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Identification of Wnt Genes Expressed in Neural Progenitor Zones during Zebrafish Brain Development

  • Robert N. Duncan ,

    Contributed equally to this work with: Robert N. Duncan, Samin Panahi

    Affiliation Department of Neurobiology and Anatomy, University of Utah, Salt Lake City, Utah, United States of America

  • Samin Panahi ,

    Contributed equally to this work with: Robert N. Duncan, Samin Panahi

    Affiliation Department of Neurobiology and Anatomy, University of Utah, Salt Lake City, Utah, United States of America

  • Tatjana Piotrowski,

    Affiliation Stowers Institute for Medical Research, Kansas City, Missouri, United States of America

  • Richard I. Dorsky

    Richard.Dorsky@neuro.utah.edu

    Affiliation Department of Neurobiology and Anatomy, University of Utah, Salt Lake City, Utah, United States of America

Identification of Wnt Genes Expressed in Neural Progenitor Zones during Zebrafish Brain Development

  • Robert N. Duncan, 
  • Samin Panahi, 
  • Tatjana Piotrowski, 
  • Richard I. Dorsky
PLOS
x

Abstract

Wnt signaling regulates multiple aspects of vertebrate central nervous system (CNS) development, including neurogenesis. However, vertebrate genomes can contain up to 25 Wnt genes, the functions of which are poorly characterized partly due to redundancy in their expression. To identify candidate Wnt genes as candidate mediators of pathway activity in specific brain progenitor zones, we have performed a comprehensive expression analysis at three different stages during zebrafish development. Antisense RNA probes for 21 Wnt genes were generated from existing and newly synthesized cDNA clones and used for in situ hybridization on whole embryos and dissected brains. As in other species, we found that Wnt expression patterns in the embryonic zebrafish CNS are complex and often redundant. We observed that progenitor zones in the telencephalon, dorsal diencephalon, hypothalamus, midbrain, midbrain-hindbrain boundary, cerebellum and retina all express multiple Wnt genes. Our data identify 12 specific ligands that can now be tested using loss-of-function approaches.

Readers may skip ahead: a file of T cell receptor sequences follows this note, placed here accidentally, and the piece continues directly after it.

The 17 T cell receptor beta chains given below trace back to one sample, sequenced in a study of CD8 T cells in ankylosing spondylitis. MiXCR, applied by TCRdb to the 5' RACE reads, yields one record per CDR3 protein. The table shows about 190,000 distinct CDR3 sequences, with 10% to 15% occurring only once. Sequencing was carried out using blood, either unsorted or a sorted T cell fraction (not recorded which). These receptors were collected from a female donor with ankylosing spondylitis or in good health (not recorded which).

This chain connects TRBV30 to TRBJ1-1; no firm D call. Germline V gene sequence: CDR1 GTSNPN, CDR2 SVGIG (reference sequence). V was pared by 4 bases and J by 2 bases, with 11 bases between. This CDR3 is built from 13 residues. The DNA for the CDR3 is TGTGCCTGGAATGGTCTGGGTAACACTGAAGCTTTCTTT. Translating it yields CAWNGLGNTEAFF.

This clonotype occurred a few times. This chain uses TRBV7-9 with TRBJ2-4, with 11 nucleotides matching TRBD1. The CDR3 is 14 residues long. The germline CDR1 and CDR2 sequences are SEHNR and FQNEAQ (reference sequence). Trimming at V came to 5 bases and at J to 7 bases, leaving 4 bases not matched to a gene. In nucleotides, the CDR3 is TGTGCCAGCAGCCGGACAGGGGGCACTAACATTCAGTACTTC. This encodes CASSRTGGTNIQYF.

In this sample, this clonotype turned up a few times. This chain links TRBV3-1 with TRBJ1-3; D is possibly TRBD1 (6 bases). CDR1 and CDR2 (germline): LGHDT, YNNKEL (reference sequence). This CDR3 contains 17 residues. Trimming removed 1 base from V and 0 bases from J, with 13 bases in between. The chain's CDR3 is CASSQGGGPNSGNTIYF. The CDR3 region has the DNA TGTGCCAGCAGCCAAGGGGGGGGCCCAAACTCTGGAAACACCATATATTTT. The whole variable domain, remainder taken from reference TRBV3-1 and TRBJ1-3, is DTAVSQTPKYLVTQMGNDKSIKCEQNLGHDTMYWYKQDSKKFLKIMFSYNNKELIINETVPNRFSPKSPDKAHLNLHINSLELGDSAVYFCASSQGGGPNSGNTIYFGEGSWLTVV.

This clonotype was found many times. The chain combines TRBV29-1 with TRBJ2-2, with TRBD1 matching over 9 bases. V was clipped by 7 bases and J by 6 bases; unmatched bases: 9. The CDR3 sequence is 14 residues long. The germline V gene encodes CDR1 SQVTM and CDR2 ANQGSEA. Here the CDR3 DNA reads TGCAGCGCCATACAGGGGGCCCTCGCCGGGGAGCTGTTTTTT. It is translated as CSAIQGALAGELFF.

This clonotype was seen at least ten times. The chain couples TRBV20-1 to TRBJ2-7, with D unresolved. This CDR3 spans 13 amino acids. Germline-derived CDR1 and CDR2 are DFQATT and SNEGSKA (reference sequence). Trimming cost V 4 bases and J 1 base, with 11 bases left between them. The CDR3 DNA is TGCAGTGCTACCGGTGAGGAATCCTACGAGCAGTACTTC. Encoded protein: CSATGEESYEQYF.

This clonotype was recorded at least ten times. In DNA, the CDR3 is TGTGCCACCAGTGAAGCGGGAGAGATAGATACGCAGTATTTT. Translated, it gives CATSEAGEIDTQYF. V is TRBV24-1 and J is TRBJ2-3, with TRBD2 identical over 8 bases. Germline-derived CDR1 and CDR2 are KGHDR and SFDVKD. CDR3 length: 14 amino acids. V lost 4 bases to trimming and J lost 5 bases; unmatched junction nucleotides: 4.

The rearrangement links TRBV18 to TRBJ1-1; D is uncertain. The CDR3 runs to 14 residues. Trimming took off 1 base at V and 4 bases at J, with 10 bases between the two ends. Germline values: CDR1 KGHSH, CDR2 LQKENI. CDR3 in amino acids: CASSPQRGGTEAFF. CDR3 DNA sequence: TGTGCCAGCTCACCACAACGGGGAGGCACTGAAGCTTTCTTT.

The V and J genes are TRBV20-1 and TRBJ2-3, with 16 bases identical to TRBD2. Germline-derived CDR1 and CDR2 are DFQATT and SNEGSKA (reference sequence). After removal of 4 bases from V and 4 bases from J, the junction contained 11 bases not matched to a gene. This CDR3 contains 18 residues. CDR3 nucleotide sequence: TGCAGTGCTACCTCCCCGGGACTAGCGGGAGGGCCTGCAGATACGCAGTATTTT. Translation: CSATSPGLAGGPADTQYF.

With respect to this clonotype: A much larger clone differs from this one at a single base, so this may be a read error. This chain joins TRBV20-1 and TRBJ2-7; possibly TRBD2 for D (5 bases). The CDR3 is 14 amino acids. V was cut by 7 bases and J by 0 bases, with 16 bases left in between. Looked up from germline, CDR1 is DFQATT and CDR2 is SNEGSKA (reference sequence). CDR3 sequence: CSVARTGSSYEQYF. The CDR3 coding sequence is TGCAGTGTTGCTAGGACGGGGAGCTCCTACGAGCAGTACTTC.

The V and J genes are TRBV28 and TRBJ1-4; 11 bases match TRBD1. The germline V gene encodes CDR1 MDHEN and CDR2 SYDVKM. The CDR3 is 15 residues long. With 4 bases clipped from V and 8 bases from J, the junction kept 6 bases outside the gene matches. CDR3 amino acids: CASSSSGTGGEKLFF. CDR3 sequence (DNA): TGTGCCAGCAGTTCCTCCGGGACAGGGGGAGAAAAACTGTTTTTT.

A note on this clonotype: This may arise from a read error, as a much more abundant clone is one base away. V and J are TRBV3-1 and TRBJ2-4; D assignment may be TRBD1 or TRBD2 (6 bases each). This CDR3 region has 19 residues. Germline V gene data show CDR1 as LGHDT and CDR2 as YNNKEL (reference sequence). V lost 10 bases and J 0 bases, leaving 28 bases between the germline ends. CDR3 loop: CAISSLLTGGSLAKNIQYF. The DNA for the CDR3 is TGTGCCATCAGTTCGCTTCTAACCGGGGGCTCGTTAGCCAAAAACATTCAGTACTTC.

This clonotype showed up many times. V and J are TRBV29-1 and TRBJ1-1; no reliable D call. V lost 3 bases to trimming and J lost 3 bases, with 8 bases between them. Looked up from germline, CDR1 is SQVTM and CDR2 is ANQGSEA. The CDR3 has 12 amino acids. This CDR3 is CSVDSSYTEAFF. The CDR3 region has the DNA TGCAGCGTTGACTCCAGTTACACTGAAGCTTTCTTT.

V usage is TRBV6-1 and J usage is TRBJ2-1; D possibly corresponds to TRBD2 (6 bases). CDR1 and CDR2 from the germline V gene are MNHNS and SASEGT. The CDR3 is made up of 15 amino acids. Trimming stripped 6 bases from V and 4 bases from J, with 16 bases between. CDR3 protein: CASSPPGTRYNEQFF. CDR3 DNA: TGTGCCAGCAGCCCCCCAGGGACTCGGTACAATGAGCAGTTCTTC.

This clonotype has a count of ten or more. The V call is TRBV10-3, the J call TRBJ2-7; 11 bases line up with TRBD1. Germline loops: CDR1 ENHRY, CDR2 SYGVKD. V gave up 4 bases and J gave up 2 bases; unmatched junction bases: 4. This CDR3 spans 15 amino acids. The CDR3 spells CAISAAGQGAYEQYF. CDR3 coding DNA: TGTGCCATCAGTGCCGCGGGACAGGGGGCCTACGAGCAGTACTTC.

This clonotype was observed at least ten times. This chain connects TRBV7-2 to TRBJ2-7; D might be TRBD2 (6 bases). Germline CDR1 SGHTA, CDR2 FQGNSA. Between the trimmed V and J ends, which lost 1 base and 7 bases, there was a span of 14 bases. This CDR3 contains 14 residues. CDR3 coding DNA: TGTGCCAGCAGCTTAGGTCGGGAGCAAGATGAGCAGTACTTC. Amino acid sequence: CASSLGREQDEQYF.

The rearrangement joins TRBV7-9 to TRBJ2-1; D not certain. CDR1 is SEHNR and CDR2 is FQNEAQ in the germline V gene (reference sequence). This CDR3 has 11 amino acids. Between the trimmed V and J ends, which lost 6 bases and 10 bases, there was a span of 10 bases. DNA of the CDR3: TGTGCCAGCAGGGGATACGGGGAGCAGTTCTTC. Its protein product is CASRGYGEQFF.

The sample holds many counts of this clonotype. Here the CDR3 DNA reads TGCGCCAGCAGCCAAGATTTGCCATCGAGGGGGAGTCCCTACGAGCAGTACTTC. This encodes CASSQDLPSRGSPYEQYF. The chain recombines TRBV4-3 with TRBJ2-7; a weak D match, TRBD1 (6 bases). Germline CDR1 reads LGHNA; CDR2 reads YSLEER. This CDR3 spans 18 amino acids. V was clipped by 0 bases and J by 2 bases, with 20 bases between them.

Introduction

Wnt/β-Catenin signaling is known to act in multiple ways to regulate vertebrate central nervous system (CNS) development, including as a mitogen [1], and in neural specification and differentiation [24]. The pathway also functions in post-embryonic neurogenesis, to promote the differentiation of neural progenitor cells in the dentate gyrus of the hippocampus [5], the rostral migratory stream [6], and the hypothalamus [4]. However with a few exceptions such as wnt7a in the dentate gyrus [7], it has been difficult to link functions in defined neural progenitor populations to specific Wnt ligands, possibly due to extensive redundancy within the Wnt family [8, 9]. In addition different Wnt ligands can activate multiple downstream pathways in the same tissue, such as in the zebrafish fin where wnt10a and wnt5b are both required for regeneration through ß-catenin-dependent and independent signaling, respectively [10]. It is therefore important to first precisely identify the specific Wnt ligands expressed in each neural progenitor population in order to test their function in neurogenesis.

Our laboratory is interested in the role of Wnt/ß-catenin signaling in hypothalamic neurogenesis, where we have previously shown a requirement for Lef1-mediated transcription in progenitor differentiation [4]. While we have identified one candidate ligand (wnt8b) in this region, knockout of this gene in mouse does not produce significant defects in brain development [11]. We thus decided to systematically examine the expression of the entire Wnt gene family in the developing zebrafish CNS in order to identify other candidates that may regulate hypothalamic neurogenesis. While many of these genes have been previously reported to have expression in specific brain regions (zfin.org), others have not been characterized and no single study has compared all the patterns at multiple stages.